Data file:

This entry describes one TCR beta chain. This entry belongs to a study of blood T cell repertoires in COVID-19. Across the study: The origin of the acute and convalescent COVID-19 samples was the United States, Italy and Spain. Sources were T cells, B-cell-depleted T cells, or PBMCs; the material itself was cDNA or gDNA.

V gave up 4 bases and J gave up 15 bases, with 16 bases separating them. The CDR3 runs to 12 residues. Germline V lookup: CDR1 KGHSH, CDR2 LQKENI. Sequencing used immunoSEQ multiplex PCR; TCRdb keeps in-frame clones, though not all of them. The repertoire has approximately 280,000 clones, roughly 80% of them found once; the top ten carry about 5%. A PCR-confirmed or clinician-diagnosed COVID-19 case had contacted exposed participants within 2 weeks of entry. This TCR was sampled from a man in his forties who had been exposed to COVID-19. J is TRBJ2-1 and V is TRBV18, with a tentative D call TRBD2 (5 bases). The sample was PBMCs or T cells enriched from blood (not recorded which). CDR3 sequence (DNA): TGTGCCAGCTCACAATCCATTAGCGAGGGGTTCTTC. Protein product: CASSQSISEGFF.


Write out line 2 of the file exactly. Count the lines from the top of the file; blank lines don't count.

V gave up 4 bases and J gave up 15 bases, with 16 bases separating them. The CDR3 runs to 12 residues. Germline V lookup: CDR1 KGHSH, CDR2 LQKENI. Sequencing used immunoSEQ multiplex PCR; TCRdb keeps in-frame clones, though not all of them. The repertoire has approximately 280,000 clones, roughly 80% of them found once; the top ten carry about 5%. A PCR-confirmed or clinician-diagnosed COVID-19 case had contacted exposed participants within 2 weeks of entry. This TCR was sampled from a man in his forties who had been exposed to COVID-19. J is TRBJ2-1 and V is TRBV18, with a tentative D call TRBD2 (5 bases). The sample was PBMCs or T cells enriched from blood (not recorded which). CDR3 sequence (DNA): TGTGCCAGCTCACAATCCATTAGCGAGGGGTTCTTC. Protein product: CASSQSISEGFF.